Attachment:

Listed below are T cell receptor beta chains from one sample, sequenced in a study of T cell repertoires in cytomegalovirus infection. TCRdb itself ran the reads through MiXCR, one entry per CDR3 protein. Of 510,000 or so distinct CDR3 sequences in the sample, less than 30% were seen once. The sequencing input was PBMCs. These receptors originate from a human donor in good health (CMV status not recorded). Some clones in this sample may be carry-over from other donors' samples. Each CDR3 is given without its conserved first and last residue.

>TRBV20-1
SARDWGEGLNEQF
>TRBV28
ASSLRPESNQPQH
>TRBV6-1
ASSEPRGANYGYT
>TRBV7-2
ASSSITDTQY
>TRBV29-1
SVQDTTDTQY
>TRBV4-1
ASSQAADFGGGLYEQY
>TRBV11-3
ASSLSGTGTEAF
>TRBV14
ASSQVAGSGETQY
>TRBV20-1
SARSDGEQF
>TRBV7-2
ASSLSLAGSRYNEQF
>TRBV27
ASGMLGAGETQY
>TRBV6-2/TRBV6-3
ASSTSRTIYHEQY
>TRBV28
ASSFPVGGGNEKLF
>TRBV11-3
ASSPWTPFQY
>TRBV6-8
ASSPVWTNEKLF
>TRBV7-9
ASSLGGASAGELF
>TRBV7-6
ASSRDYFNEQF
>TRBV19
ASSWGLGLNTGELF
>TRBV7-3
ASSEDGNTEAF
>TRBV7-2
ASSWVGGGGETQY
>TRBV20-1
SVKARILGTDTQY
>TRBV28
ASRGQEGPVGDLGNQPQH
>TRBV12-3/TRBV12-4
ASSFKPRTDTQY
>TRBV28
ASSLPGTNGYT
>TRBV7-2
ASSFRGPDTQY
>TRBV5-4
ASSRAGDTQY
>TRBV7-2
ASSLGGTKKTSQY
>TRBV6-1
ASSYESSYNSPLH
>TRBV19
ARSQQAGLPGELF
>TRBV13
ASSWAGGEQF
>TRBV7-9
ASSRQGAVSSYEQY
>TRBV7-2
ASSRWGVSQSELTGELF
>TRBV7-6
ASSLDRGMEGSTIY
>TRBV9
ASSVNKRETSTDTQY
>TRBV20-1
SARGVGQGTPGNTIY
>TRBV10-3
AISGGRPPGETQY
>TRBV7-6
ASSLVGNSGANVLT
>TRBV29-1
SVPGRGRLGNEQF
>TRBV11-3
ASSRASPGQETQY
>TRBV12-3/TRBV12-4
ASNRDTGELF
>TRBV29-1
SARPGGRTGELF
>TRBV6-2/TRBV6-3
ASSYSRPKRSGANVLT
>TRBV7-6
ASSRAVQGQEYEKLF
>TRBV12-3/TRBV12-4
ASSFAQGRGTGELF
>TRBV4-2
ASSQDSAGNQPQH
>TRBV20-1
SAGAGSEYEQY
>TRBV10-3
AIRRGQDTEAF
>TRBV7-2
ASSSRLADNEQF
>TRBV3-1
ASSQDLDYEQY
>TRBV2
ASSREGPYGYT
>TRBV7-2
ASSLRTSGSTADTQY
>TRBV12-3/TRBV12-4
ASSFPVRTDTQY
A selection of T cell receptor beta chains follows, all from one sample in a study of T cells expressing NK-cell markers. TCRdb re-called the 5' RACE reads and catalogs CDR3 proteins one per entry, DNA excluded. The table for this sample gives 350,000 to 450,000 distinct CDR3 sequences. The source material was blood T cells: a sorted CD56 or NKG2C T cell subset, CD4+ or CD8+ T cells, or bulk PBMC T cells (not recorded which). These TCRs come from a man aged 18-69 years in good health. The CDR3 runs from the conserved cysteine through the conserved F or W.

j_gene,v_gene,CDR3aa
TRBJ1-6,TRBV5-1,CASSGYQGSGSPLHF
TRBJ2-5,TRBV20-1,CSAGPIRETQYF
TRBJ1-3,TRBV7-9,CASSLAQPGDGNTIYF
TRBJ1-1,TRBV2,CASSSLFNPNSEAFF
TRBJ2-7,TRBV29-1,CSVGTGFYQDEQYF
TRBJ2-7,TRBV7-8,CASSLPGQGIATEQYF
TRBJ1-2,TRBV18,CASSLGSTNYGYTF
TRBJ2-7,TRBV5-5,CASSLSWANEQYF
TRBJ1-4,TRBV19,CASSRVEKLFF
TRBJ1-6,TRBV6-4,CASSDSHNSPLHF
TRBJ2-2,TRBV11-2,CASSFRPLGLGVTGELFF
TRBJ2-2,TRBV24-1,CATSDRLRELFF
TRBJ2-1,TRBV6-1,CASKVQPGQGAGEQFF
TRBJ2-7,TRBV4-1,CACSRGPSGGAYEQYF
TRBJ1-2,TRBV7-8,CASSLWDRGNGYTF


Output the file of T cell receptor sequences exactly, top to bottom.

Listed below are T cell receptor beta chains from one sample, sequenced in a study of T cell repertoires in cytomegalovirus infection. TCRdb itself ran the reads through MiXCR, one entry per CDR3 protein. Of 510,000 or so distinct CDR3 sequences in the sample, less than 30% were seen once. The sequencing input was PBMCs. These receptors originate from a human donor in good health (CMV status not recorded). Some clones in this sample may be carry-over from other donors' samples. Each CDR3 is given without its conserved first and last residue.

>TRBV20-1
SARDWGEGLNEQF
>TRBV28
ASSLRPESNQPQH
>TRBV6-1
ASSEPRGANYGYT
>TRBV7-2
ASSSITDTQY
>TRBV29-1
SVQDTTDTQY
>TRBV4-1
ASSQAADFGGGLYEQY
>TRBV11-3
ASSLSGTGTEAF
>TRBV14
ASSQVAGSGETQY
>TRBV20-1
SARSDGEQF
>TRBV7-2
ASSLSLAGSRYNEQF
>TRBV27
ASGMLGAGETQY
>TRBV6-2/TRBV6-3
ASSTSRTIYHEQY
>TRBV28
ASSFPVGGGNEKLF
>TRBV11-3
ASSPWTPFQY
>TRBV6-8
ASSPVWTNEKLF
>TRBV7-9
ASSLGGASAGELF
>TRBV7-6
ASSRDYFNEQF
>TRBV19
ASSWGLGLNTGELF
>TRBV7-3
ASSEDGNTEAF
>TRBV7-2
ASSWVGGGGETQY
>TRBV20-1
SVKARILGTDTQY
>TRBV28
ASRGQEGPVGDLGNQPQH
>TRBV12-3/TRBV12-4
ASSFKPRTDTQY
>TRBV28
ASSLPGTNGYT
>TRBV7-2
ASSFRGPDTQY
>TRBV5-4
ASSRAGDTQY
>TRBV7-2
ASSLGGTKKTSQY
>TRBV6-1
ASSYESSYNSPLH
>TRBV19
ARSQQAGLPGELF
>TRBV13
ASSWAGGEQF
>TRBV7-9
ASSRQGAVSSYEQY
>TRBV7-2
ASSRWGVSQSELTGELF
>TRBV7-6
ASSLDRGMEGSTIY
>TRBV9
ASSVNKRETSTDTQY
>TRBV20-1
SARGVGQGTPGNTIY
>TRBV10-3
AISGGRPPGETQY
>TRBV7-6
ASSLVGNSGANVLT
>TRBV29-1
SVPGRGRLGNEQF
>TRBV11-3
ASSRASPGQETQY
>TRBV12-3/TRBV12-4
ASNRDTGELF
>TRBV29-1
SARPGGRTGELF
>TRBV6-2/TRBV6-3
ASSYSRPKRSGANVLT
>TRBV7-6
ASSRAVQGQEYEKLF
>TRBV12-3/TRBV12-4
ASSFAQGRGTGELF
>TRBV4-2
ASSQDSAGNQPQH
>TRBV20-1
SAGAGSEYEQY
>TRBV10-3
AIRRGQDTEAF
>TRBV7-2
ASSSRLADNEQF
>TRBV3-1
ASSQDLDYEQY
>TRBV2
ASSREGPYGYT
>TRBV7-2
ASSLRTSGSTADTQY
>TRBV12-3/TRBV12-4
ASSFPVRTDTQY
A selection of T cell receptor beta chains follows, all from one sample in a study of T cells expressing NK-cell markers. TCRdb re-called the 5' RACE reads and catalogs CDR3 proteins one per entry, DNA excluded. The table for this sample gives 350,000 to 450,000 distinct CDR3 sequences. The source material was blood T cells: a sorted CD56 or NKG2C T cell subset, CD4+ or CD8+ T cells, or bulk PBMC T cells (not recorded which). These TCRs come from a man aged 18-69 years in good health. The CDR3 runs from the conserved cysteine through the conserved F or W.

j_gene,v_gene,CDR3aa
TRBJ1-6,TRBV5-1,CASSGYQGSGSPLHF
TRBJ2-5,TRBV20-1,CSAGPIRETQYF
TRBJ1-3,TRBV7-9,CASSLAQPGDGNTIYF
TRBJ1-1,TRBV2,CASSSLFNPNSEAFF
TRBJ2-7,TRBV29-1,CSVGTGFYQDEQYF
TRBJ2-7,TRBV7-8,CASSLPGQGIATEQYF
TRBJ1-2,TRBV18,CASSLGSTNYGYTF
TRBJ2-7,TRBV5-5,CASSLSWANEQYF
TRBJ1-4,TRBV19,CASSRVEKLFF
TRBJ1-6,TRBV6-4,CASSDSHNSPLHF
TRBJ2-2,TRBV11-2,CASSFRPLGLGVTGELFF
TRBJ2-2,TRBV24-1,CATSDRLRELFF
TRBJ2-1,TRBV6-1,CASKVQPGQGAGEQFF
TRBJ2-7,TRBV4-1,CACSRGPSGGAYEQYF
TRBJ1-2,TRBV7-8,CASSLWDRGNGYTF